US debt limit extension staves off immediate threat of downgrade

28 Jan 13
Plans to temporarily extend the US government debt limit have removed the ‘near-term’ risk of the country losing its triple-A credit rating, Fitch said today.

By Nick Mann | 28 January 2013

Plans to temporarily extend the US government debt limit have removed the ‘near-term’ risk of the country losing its triple-A credit rating, Fitch said today.

The Republican-dominated House of Representatives voted last week in favour of suspending the limit, known as the debt ceiling, for three months until May 19. The US formally reached its borrowing limit at the end of last year, but the Treasury has been using a series of ‘extraordinary measures’ to enable it to keep paying the government’s bills. These were expected to run out by the end of February at the latest.

According to Fitch, the extension gives Congress and the US President Barack Obama the space to focus on the ‘substantive’ fiscal policy choices needed to put the US public finances on a ‘sustainable path’ in the medium to long-term. The Democrat-dominated Senate is expected to back the suspension of the limit this week, before it is sent for Obama to approve.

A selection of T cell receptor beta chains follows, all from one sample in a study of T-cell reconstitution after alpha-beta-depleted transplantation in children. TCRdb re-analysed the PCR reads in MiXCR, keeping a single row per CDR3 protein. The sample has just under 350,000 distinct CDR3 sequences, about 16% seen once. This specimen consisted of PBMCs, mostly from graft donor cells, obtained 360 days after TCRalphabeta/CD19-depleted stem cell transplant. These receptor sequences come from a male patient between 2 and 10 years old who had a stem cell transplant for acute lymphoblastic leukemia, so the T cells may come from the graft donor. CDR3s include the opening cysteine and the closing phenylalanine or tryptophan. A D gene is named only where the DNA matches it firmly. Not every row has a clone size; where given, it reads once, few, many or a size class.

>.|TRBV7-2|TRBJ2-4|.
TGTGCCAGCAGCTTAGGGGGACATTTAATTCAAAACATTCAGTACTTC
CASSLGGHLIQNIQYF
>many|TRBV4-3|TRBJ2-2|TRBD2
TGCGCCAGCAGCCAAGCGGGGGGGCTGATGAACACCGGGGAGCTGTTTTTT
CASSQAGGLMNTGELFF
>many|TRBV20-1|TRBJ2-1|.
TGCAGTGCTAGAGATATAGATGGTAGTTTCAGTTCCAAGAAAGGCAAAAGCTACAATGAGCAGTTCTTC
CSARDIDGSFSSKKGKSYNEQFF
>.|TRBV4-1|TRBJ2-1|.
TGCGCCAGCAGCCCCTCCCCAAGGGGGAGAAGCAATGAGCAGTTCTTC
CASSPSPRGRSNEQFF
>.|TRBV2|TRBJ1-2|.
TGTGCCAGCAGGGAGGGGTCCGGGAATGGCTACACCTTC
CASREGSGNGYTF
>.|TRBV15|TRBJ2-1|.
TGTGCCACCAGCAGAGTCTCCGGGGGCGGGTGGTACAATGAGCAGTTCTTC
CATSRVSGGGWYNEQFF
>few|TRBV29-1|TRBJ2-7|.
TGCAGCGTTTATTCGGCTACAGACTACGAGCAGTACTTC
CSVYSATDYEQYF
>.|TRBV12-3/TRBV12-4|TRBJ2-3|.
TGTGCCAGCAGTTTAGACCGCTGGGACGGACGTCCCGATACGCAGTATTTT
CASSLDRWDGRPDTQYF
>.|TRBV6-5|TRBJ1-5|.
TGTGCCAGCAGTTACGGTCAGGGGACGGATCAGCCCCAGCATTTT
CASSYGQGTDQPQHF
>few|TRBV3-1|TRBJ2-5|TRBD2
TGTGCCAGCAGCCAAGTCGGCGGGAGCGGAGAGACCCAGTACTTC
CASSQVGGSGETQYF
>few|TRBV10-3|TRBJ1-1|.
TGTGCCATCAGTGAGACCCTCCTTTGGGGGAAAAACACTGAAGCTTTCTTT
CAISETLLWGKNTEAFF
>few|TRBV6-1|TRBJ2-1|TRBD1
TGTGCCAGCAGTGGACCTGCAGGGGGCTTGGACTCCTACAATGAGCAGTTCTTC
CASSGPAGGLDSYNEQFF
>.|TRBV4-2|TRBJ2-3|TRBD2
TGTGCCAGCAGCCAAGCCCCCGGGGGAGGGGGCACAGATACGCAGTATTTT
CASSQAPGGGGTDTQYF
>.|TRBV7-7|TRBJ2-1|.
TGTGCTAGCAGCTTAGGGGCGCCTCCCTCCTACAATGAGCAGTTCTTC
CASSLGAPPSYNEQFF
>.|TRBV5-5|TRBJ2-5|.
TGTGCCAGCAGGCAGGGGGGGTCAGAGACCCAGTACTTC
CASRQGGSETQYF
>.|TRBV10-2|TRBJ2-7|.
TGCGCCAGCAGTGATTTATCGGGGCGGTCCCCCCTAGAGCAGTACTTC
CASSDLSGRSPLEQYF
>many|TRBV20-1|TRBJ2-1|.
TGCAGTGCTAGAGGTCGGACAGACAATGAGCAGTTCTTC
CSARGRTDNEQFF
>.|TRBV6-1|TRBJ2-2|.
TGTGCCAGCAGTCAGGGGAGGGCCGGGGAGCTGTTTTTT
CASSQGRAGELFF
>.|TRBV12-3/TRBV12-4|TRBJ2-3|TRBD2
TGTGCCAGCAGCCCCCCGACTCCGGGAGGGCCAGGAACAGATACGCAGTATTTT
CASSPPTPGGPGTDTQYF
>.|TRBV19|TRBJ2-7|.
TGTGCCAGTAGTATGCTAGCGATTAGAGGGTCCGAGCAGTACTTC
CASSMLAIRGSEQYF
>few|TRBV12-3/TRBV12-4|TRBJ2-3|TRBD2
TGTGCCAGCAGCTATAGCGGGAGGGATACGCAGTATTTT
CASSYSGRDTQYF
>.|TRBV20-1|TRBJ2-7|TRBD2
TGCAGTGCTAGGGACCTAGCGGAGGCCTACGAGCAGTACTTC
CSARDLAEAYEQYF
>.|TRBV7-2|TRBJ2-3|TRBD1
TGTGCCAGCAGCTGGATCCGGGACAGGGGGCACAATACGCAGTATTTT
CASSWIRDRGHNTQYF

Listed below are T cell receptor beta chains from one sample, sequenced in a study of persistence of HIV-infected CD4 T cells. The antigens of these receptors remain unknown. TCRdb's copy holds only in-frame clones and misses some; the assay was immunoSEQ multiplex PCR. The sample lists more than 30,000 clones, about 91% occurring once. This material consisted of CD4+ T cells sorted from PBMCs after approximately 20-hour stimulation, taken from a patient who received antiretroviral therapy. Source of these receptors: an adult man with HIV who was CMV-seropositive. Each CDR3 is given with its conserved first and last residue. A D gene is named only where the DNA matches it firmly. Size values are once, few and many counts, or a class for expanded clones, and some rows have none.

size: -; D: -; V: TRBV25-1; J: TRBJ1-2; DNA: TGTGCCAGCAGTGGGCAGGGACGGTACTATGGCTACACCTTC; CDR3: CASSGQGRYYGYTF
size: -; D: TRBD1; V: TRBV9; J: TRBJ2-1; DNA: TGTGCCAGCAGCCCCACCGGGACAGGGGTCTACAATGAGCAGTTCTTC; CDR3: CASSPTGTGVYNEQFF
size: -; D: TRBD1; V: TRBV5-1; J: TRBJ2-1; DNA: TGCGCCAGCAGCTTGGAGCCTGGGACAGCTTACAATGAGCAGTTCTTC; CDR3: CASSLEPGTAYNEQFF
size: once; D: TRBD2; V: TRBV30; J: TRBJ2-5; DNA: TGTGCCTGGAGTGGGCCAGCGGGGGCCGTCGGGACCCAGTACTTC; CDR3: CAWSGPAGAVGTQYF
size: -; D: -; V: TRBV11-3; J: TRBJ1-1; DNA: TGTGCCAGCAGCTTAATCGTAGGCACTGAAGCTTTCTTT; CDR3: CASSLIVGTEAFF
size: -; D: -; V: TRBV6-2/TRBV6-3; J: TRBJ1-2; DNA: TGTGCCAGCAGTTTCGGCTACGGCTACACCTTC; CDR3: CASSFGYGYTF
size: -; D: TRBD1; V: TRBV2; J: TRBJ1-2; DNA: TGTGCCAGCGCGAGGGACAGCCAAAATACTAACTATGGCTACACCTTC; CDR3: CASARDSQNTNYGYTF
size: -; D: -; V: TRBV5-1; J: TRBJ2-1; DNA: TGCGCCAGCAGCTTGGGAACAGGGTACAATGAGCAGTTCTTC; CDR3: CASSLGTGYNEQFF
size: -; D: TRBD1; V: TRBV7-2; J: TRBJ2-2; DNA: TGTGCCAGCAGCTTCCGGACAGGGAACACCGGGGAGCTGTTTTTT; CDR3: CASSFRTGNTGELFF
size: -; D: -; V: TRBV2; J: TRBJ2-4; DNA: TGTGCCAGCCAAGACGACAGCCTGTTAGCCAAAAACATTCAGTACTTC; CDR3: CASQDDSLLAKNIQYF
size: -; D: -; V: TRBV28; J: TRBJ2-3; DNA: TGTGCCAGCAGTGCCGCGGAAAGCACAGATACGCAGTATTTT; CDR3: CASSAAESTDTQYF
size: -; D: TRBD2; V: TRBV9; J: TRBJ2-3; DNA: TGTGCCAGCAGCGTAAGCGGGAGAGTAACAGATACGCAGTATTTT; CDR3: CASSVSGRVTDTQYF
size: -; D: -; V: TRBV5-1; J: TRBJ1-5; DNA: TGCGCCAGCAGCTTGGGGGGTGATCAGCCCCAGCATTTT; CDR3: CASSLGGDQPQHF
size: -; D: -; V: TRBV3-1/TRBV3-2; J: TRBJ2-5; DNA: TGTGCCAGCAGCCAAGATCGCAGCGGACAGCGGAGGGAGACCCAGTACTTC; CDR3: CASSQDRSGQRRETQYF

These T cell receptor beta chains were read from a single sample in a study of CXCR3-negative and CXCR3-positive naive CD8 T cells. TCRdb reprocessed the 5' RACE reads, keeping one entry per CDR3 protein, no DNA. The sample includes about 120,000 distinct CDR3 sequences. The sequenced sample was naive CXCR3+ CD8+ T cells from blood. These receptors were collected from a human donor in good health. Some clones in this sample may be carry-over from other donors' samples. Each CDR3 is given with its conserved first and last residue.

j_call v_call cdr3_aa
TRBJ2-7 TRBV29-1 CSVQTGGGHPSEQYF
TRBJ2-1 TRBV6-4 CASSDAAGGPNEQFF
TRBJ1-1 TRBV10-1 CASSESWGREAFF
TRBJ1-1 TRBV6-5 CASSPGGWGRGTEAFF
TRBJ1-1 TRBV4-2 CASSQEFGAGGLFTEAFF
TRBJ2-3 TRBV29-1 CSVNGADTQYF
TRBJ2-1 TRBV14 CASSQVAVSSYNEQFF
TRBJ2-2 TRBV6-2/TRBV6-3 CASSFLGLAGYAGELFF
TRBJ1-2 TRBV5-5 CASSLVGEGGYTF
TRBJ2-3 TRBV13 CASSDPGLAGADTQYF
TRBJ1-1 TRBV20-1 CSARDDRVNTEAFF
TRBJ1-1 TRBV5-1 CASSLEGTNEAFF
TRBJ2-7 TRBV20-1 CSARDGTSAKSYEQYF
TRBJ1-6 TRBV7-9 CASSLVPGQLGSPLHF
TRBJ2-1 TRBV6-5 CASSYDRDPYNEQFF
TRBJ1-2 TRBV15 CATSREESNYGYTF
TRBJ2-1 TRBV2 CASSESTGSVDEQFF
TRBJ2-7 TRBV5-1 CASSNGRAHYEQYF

Agreeing a ‘credible’ medium-term deficit reduction plan that sustains the US economic recovery is likely to result in the US’s triple-A rating being re-affirmed and the outlook on the rating being changed from ‘negative’ to ‘stable’, Fitch said.

It warned, however, that without this plan, the US would be likely to face a downgrade later this year.

According to the ratings agency, without additional measures to narrow the gap between federal government spending and revenues, government debt – including state and local governments’ finances – will reach around 115% of gross domestic product by 2020.

‘Such a level of indebtedness would erode the fiscal space necessary to absorb future negative economic or financial “shocks” and limit the scope for counter-cyclical fiscal policies and hence would be inconsistent with the federal government and Treasury securities retaining their “AAA” status,’ Fitch said.

Passing a 2014 budget through Congress, alongside an increase in the debt limit, would strengthen confidence in the US government’s finances and also help to lay the foundations for a longer-term deficit reduction plan, it added.

The agency noted that ‘timely agreement’ was also needed to address the automatic spending cuts that were originally due to take effect on January 1 but are now set to be implemented on March 1.

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